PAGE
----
Netanyahu’s annex pledge ‘illegal and dangerous,’ says Pakistan

Pakistan's Foreign Ministry spokesman Mohammad Faisal speaks to the media at the Foreign office in Islamabad on May 1, 2019. (AFP/File)
Updated 12 September 2019

Netanyahu’s annex pledge ‘illegal and dangerous,’ says Pakistan

  • Islamabad supports the creation of an independent state of Palestine, says foreign office
  • Experts urge Israel’s land grab threat to be highlighted at UNGA along with OIC

ISLAMABAD: Pakistan’s Ministry of Foreign Affairs on Thursday rejected any move by Israel to annex Jordan valley declaring it as an “illegal and dangerous escalation.”
Dr. Muhammad Faisal, spokesperson for the foreign office, said during a weekly press briefing that Islamabad strongly supported the demand for an independent Palestinian state and its policy remained unchanged in that regard.
“Pakistan rejects any move by Israel to annex Jordan valley which is illegal and dangerous escalation,” said Faisal.
He added that “Pakistan does not recognize the state of Israel and its policy on this is very clear. There is no such step in consideration at all to recognize Israel.”
The official said that “Pakistan has repeatedly called for an independent Palestinian state based on “internationally agreed parameters” and the pre-1967 borders with Al-Quds Al-Sharif as its capital which would “guarantee sustainable peace in West Asia.”
In a controversial, televised statement on Tuesday, Netanyahu pledged that Israel would move to annex Israeli settlements throughout the West Bank if he won a stiffly contested election just a week away. The West Bank was captured by Israel in a 1967 war, but Palestinians, who signed interim peace deals with Israel in the 1990s, seek to make the area part of a future state.
Around 65,000 Palestinians and 11,000 Israeli settlers live in the Jordan Valley and the northern Dead Sea area.
After the announcement, Saudi Arabia has led the call to condemn Netanyahu’s remarks describing it as “a very dangerous escalation” and summoned an emergency meeting of OIC foreign ministers over the issue.
Dr. Hassan Askari, a Lahore based international relations expert, told Arab News that Netanyahu's pledge was aimed to gain political mileage during the upcoming polls. He said that along with the OIC, “the issue should also be highlighted in the upcoming UNGA session.”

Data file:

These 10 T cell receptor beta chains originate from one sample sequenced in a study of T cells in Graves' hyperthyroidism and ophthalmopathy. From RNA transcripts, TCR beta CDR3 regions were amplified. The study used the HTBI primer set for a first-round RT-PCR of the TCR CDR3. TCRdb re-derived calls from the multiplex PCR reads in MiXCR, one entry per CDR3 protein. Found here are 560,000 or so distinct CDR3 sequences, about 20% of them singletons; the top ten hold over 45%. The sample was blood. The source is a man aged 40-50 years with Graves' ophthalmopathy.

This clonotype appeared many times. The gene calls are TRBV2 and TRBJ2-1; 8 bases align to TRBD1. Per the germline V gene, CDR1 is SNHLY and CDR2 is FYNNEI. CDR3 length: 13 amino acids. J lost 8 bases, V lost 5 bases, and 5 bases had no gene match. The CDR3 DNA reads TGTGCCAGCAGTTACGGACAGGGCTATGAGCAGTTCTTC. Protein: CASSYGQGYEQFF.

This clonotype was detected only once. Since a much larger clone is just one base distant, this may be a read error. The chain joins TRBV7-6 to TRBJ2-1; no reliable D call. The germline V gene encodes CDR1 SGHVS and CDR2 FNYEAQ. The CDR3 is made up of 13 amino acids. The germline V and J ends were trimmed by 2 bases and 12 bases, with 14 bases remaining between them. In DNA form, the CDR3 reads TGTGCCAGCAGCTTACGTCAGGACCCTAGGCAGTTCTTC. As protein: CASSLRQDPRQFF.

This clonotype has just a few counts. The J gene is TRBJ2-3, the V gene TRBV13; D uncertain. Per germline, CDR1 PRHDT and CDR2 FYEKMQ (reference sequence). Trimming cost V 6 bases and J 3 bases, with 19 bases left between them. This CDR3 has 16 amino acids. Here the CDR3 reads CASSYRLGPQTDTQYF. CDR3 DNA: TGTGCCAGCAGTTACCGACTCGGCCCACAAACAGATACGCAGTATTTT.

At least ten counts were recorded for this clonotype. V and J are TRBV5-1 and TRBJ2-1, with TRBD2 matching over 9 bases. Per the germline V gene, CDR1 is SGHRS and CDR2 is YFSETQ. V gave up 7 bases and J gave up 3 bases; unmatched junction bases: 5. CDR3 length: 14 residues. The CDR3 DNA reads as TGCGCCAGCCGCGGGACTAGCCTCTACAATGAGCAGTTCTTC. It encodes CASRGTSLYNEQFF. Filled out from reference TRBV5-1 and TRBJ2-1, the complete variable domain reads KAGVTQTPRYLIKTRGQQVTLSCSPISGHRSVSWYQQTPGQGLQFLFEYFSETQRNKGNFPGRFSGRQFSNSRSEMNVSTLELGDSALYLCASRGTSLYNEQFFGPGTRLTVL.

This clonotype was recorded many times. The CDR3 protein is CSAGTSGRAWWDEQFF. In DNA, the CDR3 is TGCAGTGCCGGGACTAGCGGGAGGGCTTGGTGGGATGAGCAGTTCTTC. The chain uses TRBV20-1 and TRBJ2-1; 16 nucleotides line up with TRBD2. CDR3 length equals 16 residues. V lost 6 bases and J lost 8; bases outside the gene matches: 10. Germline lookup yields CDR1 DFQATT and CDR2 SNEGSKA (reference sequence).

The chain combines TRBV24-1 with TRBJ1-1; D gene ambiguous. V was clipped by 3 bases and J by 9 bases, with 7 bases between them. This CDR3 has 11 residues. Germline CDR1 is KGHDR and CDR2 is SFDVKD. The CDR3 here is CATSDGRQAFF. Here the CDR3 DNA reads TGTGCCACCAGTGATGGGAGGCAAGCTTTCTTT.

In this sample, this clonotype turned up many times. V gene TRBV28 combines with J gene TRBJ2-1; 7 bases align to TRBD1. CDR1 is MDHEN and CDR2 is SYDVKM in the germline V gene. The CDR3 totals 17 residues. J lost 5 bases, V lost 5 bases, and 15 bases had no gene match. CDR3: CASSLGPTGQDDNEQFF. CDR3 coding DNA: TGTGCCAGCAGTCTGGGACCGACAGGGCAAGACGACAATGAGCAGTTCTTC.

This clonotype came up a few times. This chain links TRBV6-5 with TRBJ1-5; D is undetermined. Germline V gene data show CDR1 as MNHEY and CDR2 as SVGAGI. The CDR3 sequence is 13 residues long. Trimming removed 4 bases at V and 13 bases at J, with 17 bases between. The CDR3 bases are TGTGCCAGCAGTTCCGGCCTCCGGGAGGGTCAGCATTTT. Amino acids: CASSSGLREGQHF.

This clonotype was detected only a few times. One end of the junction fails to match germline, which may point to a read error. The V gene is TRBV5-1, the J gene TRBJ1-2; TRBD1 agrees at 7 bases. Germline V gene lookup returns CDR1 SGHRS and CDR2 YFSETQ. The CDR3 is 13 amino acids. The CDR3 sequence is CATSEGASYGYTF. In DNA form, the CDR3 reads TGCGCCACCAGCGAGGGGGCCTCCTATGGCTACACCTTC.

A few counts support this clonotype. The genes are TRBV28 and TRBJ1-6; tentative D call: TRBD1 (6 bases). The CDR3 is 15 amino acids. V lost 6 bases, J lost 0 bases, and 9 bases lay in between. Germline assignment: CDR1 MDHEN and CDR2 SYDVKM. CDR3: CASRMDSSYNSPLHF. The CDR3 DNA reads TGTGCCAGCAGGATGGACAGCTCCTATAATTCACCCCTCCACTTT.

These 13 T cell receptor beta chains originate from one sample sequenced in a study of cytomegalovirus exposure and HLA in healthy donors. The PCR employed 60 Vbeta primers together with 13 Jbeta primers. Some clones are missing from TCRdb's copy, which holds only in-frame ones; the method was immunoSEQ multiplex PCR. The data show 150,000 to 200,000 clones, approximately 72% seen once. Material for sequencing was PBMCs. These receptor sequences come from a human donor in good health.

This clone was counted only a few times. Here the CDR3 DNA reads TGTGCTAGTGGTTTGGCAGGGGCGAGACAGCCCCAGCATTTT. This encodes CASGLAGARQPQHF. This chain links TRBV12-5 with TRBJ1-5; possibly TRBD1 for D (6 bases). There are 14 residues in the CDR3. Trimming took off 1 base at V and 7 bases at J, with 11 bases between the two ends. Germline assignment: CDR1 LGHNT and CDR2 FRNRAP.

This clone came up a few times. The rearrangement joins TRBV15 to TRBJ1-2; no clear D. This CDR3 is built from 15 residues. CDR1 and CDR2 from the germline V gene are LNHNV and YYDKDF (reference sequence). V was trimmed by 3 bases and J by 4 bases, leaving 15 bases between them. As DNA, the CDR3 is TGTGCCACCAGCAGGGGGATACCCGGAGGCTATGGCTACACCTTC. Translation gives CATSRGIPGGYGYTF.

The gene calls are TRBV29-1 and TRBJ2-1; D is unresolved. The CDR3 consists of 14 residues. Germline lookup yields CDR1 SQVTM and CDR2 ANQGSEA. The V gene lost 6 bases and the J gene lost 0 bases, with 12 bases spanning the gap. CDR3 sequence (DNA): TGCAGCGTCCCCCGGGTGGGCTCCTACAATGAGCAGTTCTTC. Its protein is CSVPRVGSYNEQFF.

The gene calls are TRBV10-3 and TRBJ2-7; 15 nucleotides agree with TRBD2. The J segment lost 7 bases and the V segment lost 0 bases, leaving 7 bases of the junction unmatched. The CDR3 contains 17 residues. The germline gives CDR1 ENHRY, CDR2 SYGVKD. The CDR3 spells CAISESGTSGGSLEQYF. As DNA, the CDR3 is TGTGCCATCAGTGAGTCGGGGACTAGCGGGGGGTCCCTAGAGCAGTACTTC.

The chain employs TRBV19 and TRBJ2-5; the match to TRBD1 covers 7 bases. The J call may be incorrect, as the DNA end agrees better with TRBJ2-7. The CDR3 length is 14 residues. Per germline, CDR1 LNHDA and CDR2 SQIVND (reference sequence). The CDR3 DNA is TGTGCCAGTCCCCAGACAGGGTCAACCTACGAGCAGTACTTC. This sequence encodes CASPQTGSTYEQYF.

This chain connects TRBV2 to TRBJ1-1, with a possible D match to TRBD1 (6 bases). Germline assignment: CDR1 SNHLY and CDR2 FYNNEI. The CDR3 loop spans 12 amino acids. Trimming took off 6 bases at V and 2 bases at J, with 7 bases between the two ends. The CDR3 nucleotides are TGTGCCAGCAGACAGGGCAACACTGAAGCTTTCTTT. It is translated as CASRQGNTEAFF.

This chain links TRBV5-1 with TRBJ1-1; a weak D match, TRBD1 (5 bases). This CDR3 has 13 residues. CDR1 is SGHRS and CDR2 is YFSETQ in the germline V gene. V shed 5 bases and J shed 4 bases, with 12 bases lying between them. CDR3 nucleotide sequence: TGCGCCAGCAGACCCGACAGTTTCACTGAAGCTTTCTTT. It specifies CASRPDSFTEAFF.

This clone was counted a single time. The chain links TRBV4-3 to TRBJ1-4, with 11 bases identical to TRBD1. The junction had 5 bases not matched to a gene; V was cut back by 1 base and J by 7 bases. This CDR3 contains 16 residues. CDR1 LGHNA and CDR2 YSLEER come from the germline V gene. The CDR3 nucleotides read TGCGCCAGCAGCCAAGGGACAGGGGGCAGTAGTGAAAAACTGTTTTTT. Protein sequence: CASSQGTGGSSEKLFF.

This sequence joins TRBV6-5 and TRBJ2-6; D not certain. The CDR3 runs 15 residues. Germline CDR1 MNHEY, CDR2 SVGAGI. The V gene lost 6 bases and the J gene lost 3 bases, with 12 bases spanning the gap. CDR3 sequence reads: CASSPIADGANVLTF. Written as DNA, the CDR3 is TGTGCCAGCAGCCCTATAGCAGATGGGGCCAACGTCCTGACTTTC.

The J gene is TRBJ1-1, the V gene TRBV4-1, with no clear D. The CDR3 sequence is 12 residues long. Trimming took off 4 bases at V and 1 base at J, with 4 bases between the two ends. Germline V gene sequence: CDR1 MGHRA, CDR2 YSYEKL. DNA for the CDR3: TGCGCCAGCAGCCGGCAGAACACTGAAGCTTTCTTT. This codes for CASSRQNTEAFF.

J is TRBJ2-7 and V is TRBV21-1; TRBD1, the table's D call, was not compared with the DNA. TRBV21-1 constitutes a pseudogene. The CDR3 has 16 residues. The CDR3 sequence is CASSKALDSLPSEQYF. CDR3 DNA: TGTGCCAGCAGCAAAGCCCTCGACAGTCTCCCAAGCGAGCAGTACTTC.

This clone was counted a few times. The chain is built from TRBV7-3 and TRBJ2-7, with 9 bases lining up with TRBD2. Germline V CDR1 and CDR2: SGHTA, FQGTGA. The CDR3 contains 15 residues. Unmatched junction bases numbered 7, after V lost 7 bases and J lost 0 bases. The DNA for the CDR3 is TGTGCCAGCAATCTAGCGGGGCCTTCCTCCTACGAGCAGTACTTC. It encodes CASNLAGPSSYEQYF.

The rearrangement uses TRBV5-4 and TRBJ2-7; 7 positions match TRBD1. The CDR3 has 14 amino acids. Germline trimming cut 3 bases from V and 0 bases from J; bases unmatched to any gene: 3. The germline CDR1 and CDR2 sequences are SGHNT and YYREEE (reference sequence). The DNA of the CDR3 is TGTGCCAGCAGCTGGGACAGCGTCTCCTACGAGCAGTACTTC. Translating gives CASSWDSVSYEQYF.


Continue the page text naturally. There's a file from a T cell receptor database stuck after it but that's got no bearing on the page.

“Pakistan’s stance on Israel has always been very clear as the country termed all Israeli actions as illegal and supported the Palestinian cause.”
Javed Hafeez, a former Pakistani diplomat and an expert on Middle East affairs, said there were striking similarities between the policies of Indian Prime Minister Narendra Modi and Israeli premier Netanyahu in terms of their expansionist designs. “They are trying to annex territories that do not belong to them,” he told Arab News.
Hafeez said that Kashmir is a disputed territory under the UN resolutions while “Palestine is not even a disputed territory. It is an Arab territory accepted by UN resolution. Israel must vacate Arab territory occupied during the war.”
He said that Saudi Arabia has taken the right initiative by summoning the OIC emergency meeting of foreign ministers and “Pakistan should be in the forefront during this conference to condemn this Israeli move.”
As an Organization of Islamic Cooperation (OIC) coordinator on the issue, Islamabad tables five resolutions on Palestine every year. In May this year, Pakistan highlighted “Israeli aggression” in Palestine at the OIC summit in Makkah, chaired by King Salman bin Abdulaziz, during the Muslim fasting month of Ramadan.
Dr. Faisal also clarified that the recently visiting UAE and Saudi foreign ministers “expressed solidarity with Pakistan and support for the Kashmir cause.”